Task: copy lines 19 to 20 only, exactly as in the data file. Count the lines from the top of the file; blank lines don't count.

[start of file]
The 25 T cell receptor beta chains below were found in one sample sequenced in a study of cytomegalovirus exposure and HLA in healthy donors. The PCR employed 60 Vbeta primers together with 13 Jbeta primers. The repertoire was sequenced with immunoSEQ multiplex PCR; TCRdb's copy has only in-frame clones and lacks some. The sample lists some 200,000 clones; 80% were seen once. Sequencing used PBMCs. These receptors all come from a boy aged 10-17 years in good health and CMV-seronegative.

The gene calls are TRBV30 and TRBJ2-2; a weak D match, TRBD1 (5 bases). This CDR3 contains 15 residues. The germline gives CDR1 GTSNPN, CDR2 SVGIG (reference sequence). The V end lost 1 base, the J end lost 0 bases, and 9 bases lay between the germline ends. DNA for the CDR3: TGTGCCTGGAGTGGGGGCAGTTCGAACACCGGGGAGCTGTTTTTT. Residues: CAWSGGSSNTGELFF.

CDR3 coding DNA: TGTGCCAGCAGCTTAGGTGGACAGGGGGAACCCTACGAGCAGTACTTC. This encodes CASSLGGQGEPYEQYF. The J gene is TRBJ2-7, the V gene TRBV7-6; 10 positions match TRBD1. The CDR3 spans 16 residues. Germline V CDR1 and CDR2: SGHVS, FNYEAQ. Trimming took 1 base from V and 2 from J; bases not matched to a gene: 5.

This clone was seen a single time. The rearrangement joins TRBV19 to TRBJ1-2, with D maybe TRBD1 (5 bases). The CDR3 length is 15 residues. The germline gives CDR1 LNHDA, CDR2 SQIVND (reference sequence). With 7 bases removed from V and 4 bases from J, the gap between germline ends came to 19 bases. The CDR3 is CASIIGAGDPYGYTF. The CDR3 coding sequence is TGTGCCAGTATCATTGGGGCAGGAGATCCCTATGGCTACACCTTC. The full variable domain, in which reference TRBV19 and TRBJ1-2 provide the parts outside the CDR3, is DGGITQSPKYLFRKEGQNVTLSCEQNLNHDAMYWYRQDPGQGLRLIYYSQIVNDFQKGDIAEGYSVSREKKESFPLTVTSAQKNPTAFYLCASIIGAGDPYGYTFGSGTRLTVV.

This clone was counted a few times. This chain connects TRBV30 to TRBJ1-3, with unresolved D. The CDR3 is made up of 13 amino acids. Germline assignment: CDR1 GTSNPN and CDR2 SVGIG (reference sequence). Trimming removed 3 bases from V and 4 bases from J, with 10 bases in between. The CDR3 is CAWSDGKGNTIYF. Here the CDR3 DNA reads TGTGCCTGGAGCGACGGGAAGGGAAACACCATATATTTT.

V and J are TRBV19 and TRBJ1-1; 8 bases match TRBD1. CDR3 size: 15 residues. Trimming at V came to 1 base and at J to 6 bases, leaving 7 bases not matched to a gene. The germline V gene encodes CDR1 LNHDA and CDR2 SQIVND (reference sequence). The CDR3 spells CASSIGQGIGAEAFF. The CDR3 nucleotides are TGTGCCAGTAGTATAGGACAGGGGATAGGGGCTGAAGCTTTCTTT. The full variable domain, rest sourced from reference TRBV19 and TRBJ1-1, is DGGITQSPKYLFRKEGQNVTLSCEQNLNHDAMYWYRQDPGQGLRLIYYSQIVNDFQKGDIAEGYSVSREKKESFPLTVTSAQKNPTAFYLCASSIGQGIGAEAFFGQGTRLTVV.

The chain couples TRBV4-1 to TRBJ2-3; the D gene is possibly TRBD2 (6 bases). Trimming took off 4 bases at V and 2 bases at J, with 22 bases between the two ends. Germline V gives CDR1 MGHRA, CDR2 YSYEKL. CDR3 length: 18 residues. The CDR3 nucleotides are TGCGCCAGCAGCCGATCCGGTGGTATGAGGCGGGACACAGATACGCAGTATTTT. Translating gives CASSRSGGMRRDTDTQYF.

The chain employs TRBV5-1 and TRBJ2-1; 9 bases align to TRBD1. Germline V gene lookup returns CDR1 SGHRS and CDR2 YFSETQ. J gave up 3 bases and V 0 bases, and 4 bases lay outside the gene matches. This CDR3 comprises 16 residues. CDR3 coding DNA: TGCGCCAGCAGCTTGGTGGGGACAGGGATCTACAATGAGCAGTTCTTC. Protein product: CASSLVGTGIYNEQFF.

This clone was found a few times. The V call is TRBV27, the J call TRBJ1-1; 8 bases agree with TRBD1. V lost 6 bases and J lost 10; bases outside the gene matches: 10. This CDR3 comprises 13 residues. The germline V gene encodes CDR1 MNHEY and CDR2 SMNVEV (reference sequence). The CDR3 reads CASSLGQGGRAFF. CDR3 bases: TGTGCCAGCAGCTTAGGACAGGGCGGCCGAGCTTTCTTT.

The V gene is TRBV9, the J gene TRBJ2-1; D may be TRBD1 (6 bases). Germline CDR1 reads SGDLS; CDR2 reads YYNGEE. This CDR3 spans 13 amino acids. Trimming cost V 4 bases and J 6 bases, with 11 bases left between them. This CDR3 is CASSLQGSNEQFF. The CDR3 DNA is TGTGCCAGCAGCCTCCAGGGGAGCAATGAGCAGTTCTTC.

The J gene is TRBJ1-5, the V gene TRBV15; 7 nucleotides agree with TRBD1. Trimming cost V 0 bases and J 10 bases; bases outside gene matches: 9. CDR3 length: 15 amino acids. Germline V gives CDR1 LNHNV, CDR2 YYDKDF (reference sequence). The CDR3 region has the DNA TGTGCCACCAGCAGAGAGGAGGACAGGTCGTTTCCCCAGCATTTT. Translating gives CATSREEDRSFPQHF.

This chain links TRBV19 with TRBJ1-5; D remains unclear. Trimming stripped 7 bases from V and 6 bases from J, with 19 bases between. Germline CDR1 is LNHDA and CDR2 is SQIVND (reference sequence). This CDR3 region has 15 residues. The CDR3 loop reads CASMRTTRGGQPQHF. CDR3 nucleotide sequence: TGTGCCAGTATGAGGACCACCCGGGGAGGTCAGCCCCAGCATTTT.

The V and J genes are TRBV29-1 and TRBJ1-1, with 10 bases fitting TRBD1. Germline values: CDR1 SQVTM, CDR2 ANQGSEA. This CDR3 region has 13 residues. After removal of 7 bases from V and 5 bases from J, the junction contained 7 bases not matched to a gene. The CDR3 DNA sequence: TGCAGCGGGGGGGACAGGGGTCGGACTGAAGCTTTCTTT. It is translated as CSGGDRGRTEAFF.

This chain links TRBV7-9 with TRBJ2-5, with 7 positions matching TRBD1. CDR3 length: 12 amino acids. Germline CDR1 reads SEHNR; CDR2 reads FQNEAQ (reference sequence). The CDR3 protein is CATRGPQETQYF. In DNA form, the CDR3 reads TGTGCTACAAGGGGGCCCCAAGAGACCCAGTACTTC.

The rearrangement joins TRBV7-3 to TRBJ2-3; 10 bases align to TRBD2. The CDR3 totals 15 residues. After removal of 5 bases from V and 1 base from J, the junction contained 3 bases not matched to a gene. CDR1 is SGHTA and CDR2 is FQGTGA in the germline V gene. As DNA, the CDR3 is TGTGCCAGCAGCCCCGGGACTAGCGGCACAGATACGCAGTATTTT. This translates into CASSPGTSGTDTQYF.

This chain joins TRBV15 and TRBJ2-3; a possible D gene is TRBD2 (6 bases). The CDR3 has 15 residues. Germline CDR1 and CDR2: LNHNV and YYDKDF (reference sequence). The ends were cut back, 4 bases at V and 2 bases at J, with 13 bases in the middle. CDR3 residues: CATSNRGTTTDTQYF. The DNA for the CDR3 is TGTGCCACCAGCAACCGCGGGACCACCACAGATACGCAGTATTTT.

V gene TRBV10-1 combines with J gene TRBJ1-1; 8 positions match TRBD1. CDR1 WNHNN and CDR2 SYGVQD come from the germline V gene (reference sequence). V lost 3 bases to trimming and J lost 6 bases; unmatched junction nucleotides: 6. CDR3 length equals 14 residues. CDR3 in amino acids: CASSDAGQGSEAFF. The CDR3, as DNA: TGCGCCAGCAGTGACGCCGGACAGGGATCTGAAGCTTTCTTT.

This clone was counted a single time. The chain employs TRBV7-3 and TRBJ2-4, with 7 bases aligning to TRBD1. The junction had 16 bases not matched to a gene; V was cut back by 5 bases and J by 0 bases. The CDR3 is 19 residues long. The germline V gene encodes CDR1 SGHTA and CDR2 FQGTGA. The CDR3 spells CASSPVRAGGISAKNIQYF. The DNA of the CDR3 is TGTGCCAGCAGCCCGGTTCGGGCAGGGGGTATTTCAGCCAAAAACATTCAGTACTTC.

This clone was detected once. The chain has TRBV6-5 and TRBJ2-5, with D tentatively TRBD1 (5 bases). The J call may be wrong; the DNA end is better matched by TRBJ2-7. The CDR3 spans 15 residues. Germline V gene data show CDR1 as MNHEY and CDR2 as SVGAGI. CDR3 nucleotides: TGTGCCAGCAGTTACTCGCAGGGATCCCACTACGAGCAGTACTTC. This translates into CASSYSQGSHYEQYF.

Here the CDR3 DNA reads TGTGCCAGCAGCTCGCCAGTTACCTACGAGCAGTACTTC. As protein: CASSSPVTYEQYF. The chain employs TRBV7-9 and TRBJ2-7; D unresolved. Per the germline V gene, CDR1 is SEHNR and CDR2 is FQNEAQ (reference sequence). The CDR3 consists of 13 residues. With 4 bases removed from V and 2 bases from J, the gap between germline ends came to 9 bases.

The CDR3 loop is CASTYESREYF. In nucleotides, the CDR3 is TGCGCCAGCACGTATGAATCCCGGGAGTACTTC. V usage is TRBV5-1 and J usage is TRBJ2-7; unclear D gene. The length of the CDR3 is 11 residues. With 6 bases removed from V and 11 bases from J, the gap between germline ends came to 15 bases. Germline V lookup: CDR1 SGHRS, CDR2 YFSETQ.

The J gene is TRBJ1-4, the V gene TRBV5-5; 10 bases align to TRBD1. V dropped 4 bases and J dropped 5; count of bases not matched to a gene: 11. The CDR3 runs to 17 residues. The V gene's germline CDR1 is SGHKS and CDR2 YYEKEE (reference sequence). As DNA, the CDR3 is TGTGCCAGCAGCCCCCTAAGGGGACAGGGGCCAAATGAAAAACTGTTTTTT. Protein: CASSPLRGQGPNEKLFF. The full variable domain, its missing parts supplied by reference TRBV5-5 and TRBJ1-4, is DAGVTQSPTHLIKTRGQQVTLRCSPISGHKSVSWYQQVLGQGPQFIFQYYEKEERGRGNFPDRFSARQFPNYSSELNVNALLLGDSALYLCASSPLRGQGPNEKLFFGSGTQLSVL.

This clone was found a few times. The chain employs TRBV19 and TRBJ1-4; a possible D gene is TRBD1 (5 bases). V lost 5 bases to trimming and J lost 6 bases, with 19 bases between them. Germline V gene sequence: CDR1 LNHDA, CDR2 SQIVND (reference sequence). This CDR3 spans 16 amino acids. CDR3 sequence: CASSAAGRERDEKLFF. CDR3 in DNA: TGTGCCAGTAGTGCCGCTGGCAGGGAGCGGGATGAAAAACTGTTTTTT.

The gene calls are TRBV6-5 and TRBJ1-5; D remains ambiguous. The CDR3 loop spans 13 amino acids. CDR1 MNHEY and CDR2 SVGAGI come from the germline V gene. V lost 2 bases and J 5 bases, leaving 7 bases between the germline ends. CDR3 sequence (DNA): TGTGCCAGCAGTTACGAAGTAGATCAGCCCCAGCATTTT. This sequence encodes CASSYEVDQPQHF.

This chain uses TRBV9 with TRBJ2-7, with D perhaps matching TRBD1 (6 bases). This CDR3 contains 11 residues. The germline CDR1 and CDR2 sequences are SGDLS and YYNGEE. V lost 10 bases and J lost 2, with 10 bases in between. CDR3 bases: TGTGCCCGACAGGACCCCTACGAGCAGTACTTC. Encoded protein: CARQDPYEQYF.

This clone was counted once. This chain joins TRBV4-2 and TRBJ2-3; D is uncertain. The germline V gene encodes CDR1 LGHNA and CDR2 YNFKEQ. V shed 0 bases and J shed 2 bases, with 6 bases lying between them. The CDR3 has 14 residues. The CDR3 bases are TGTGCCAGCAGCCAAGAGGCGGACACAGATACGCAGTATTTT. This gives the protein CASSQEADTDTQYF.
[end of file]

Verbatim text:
This clone was detected once. The chain has TRBV6-5 and TRBJ2-5, with D tentatively TRBD1 (5 bases). The J call may be wrong; the DNA end is better matched by TRBJ2-7. The CDR3 spans 15 residues. Germline V gene data show CDR1 as MNHEY and CDR2 as SVGAGI. CDR3 nucleotides: TGTGCCAGCAGTTACTCGCAGGGATCCCACTACGAGCAGTACTTC. This translates into CASSYSQGSHYEQYF.

Here the CDR3 DNA reads TGTGCCAGCAGCTCGCCAGTTACCTACGAGCAGTACTTC. As protein: CASSSPVTYEQYF. The chain employs TRBV7-9 and TRBJ2-7; D unresolved. Per the germline V gene, CDR1 is SEHNR and CDR2 is FQNEAQ (reference sequence). The CDR3 consists of 13 residues. With 4 bases removed from V and 2 bases from J, the gap between germline ends came to 9 bases.